03/24/2013 10:23 am ET

Important Women In Health And Medicine

This past week, in honor of Women's History Month, we released our picks for the 50 women who shaped America's health. And, as we said at the time, we knew we would miss some important medical, public health and advocacy visionaries. So we asked you, the readers, to help us fill in the gaps and we're grateful that you did! Here is a list of five more women who you thought deserved recognition:

Sister Elizabeth Kenny
Kenny, an Australian "bush nurse" (read: never licensed) is largely credited with founding the field of rehabilitative medicine. She began to explore the rehabilitative effects of muscle exercise on infant paralysis and later on patients suffering from polio.

Dr. Frances Oldham Kelsey
A reviewer for the Food and Drug Administration as a new sleeping aid made from thalidomide applied for approval, Kelsey withstood corporate pressure and the derision of colleagues for her refusal to accept what she considered to be incomplete safety testing. The drug was already approved in Germany and the U.K., among other places, when Kelsey refused its U.S. approval because of some troubling data on illnesses caused by repeated use of the drug. Soon, reports came from Europe of profound birth defects caused by the drug.

For her steadfast refusal in the face of so much pushback, President John F. Kennedy gave Kelsey the President's Award for Distinguished Federal Civilian Service in 1962.

Nellie Bly
We're perhaps partial to early journalist, Elizabeth Jane Cochran (who went by the penname Nellie Bly) because of our shared profession, but we also admire her incredible bravery. In one of the first instances of undercover, investigative journalism, Bly purposefully behaved erratically until she was committed to a New York insane asylum. Once there, she reported on the appalling conditions facing the mentally ill, including beatings and forced meals of rotten food. Her careful, long-form reporting was the start of a number of reforms.

"I am happy to be able to state as a result of my visit to the asylum and the exposures consequent thereon, the City of New York has appropriated $1,000,000 more per annum then ever before for the care of the insane," wrote Bly. "So I have at least the satisfaction of knowing that the poor unfortunates will be the better cared for because of my work."

Madam C.J Walker
Sarah Breedlove, known by her professional name of Madam C.J. Walker, is best known for being the first female self-made millionaire, but the products that made her rich -- a series of hair treatments meant to prevent hair loss -- were also an advance in health. Her first product, a scalp treatment, was made of petrolatum and a medicinal sulfur that helped to prevent the scalp disease that caused hair loss in many American women, particularly African-American women, according to a University of California, Irvine report.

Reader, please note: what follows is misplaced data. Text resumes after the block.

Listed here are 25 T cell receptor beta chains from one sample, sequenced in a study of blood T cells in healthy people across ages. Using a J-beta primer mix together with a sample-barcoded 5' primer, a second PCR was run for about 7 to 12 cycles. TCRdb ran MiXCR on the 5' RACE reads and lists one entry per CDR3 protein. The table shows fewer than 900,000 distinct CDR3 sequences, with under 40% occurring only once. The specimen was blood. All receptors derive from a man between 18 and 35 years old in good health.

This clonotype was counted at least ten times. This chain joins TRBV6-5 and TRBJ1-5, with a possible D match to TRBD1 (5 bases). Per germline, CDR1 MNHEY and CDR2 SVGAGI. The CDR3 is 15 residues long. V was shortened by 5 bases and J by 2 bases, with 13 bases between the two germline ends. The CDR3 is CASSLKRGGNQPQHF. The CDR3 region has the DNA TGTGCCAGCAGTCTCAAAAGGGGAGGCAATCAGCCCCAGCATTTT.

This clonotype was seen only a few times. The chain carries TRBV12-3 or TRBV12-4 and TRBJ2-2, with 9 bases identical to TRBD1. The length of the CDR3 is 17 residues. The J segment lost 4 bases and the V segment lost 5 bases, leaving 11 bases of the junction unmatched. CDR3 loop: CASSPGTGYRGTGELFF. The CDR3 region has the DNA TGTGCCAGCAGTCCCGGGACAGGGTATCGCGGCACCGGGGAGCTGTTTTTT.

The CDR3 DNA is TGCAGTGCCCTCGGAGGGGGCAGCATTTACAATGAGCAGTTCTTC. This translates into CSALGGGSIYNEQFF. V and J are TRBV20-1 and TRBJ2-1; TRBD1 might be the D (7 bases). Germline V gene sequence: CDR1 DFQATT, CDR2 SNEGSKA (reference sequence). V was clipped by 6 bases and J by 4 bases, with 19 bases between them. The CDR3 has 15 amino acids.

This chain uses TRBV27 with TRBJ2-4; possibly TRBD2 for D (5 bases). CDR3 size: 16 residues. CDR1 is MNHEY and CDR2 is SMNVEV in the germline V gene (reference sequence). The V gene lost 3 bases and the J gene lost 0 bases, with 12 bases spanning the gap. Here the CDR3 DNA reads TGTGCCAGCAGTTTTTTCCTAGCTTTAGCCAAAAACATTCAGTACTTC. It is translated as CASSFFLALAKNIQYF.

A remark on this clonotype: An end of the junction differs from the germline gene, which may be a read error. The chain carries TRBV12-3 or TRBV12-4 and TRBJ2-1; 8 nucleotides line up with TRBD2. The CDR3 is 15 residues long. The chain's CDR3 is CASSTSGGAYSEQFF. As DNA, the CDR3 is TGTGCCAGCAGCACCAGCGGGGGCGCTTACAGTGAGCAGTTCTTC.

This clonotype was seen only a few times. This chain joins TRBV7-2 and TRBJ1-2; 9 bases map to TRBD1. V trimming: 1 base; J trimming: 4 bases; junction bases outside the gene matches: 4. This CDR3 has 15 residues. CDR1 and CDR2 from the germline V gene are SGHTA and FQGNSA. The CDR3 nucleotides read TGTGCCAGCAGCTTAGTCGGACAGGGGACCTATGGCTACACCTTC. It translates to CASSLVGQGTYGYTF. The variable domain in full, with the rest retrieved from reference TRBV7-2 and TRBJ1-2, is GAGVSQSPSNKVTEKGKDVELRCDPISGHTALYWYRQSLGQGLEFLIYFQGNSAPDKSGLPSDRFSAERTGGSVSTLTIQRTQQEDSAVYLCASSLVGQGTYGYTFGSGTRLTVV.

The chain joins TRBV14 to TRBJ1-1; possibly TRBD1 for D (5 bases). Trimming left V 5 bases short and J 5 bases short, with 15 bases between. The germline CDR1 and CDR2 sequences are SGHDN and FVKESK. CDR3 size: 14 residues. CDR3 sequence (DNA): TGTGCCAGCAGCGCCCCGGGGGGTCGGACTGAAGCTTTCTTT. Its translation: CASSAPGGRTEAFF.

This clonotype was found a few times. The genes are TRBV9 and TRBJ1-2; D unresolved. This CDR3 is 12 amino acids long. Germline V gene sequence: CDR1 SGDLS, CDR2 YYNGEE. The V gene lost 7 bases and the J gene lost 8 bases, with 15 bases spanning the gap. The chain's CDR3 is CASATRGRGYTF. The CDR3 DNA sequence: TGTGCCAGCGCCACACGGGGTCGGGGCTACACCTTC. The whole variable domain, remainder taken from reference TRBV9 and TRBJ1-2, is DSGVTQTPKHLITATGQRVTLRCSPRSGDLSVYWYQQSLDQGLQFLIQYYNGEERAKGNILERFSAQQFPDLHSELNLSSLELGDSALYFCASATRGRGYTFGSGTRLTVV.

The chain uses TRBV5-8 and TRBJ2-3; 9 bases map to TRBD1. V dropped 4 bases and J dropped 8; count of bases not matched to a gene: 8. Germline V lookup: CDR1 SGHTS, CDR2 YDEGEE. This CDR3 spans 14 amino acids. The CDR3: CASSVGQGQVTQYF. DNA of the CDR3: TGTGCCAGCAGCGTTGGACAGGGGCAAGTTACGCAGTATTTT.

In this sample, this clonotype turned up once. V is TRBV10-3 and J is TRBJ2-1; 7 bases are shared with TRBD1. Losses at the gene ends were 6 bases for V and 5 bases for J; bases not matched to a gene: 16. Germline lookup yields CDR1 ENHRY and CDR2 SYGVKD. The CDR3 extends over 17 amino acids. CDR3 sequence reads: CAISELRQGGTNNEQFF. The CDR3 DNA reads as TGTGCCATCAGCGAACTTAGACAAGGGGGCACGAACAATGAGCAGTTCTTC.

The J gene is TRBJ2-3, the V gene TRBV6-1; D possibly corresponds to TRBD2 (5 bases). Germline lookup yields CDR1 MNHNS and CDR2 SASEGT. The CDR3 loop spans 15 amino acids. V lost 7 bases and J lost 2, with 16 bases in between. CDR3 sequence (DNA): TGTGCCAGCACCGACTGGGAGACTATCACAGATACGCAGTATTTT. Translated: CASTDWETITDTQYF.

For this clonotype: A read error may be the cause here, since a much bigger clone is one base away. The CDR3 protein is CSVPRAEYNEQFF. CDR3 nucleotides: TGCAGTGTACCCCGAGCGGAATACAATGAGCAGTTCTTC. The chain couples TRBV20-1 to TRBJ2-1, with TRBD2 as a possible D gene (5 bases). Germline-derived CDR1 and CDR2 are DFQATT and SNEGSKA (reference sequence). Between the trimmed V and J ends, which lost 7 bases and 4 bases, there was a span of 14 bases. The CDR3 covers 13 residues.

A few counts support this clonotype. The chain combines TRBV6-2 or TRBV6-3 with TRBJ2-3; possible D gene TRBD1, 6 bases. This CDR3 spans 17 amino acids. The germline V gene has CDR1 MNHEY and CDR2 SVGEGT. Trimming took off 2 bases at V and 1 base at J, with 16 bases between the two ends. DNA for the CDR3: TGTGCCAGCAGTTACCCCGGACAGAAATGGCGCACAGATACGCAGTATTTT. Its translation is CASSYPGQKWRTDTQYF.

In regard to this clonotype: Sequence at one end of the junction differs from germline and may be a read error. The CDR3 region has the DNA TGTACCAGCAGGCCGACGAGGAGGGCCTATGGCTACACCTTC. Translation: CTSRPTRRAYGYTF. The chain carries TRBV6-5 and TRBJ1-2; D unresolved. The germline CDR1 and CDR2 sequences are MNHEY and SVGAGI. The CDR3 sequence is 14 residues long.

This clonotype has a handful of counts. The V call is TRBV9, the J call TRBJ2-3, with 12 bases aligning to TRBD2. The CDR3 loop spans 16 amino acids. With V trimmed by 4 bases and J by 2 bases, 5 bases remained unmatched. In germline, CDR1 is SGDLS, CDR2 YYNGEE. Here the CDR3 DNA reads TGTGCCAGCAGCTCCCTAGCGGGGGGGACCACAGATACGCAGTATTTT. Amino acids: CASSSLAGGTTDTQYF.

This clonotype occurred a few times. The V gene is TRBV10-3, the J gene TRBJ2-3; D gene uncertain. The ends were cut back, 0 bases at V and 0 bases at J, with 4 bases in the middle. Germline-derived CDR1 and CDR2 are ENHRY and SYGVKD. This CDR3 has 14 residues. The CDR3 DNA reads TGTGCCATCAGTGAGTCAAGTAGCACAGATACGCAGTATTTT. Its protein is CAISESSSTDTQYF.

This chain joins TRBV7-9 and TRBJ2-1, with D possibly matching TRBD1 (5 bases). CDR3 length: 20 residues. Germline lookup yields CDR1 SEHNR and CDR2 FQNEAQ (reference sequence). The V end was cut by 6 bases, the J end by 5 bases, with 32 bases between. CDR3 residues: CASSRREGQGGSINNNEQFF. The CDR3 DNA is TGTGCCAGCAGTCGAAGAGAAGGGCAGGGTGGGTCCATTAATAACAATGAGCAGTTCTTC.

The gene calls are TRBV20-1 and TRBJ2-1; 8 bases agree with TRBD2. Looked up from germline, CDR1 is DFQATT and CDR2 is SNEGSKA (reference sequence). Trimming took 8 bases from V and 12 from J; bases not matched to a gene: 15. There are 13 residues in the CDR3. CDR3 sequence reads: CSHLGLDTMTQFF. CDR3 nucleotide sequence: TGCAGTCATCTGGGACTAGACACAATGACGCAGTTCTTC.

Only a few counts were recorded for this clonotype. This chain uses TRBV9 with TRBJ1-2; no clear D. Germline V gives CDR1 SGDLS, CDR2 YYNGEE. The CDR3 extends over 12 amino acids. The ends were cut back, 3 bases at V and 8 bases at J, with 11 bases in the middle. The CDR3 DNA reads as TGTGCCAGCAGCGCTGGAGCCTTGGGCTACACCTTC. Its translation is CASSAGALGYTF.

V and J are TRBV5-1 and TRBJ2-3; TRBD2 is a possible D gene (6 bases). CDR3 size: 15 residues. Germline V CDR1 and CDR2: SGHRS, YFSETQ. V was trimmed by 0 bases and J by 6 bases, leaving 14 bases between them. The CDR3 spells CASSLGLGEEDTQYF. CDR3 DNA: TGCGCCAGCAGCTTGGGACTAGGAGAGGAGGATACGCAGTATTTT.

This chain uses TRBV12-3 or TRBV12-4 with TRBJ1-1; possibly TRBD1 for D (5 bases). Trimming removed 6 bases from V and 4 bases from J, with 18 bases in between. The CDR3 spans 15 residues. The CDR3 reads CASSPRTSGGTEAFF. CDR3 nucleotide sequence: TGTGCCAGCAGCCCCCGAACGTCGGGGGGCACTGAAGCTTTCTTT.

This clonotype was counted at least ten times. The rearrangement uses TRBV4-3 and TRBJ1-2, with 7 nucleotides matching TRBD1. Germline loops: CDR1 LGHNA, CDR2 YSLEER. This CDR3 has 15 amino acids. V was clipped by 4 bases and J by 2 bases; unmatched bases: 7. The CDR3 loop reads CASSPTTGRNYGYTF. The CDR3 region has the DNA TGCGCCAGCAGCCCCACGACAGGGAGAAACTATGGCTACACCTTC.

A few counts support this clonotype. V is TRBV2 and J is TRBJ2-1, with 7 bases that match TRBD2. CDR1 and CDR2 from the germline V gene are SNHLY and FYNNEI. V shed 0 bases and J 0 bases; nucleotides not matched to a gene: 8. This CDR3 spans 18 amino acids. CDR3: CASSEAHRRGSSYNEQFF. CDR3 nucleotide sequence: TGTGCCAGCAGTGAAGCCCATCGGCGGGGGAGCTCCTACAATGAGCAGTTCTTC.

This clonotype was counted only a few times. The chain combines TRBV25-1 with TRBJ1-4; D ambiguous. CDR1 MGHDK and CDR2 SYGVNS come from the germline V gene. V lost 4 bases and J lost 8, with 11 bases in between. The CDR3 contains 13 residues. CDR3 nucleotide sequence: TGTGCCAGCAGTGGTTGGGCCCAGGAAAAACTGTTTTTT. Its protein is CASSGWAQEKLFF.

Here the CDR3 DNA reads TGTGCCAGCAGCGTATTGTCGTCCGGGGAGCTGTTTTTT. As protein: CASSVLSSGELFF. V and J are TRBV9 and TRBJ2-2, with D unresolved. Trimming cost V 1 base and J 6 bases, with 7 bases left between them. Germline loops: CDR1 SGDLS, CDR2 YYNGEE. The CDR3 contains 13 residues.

Betty Ford
Former First Lady Elizabeth Ann Bloomer Warren "Betty" Ford had been in the White House for less than one year when she was diagnosed with breast cancer and underwent a mastectomy. Her decision to go public with her ordeal was unusual, but she was certain it would help other women to screen themselves -- which it did. According to a Time magazine obituary, screening, reporting and early detection rates of the disease increased following Ford's public struggle, which breast cancer researchers refer to as "The Betty Ford Blip."

But cancer wasn't Ford's only personal health issue -- or the only health matter upon which she had lasting impact. The former First Lady had a lifelong struggle with dependency on alcohol and intermittent abuse of prescription drugs. She was one of the first public figures to speak openly about her addiction, helping to de-stigmatize the condition. She testified before congress in support of greater funding for addiction recovery programs and was one of the first public figures to publicly acknowledge a connection between drug addiction and HIV infection, according to a biography. She went on to found the Betty Ford Center in 1982 -- an important rehabilitation facility that was built to emphasize the unique needs of women who battle addiction.

Want more? Check out our original 50:



Women Who Changed Our Health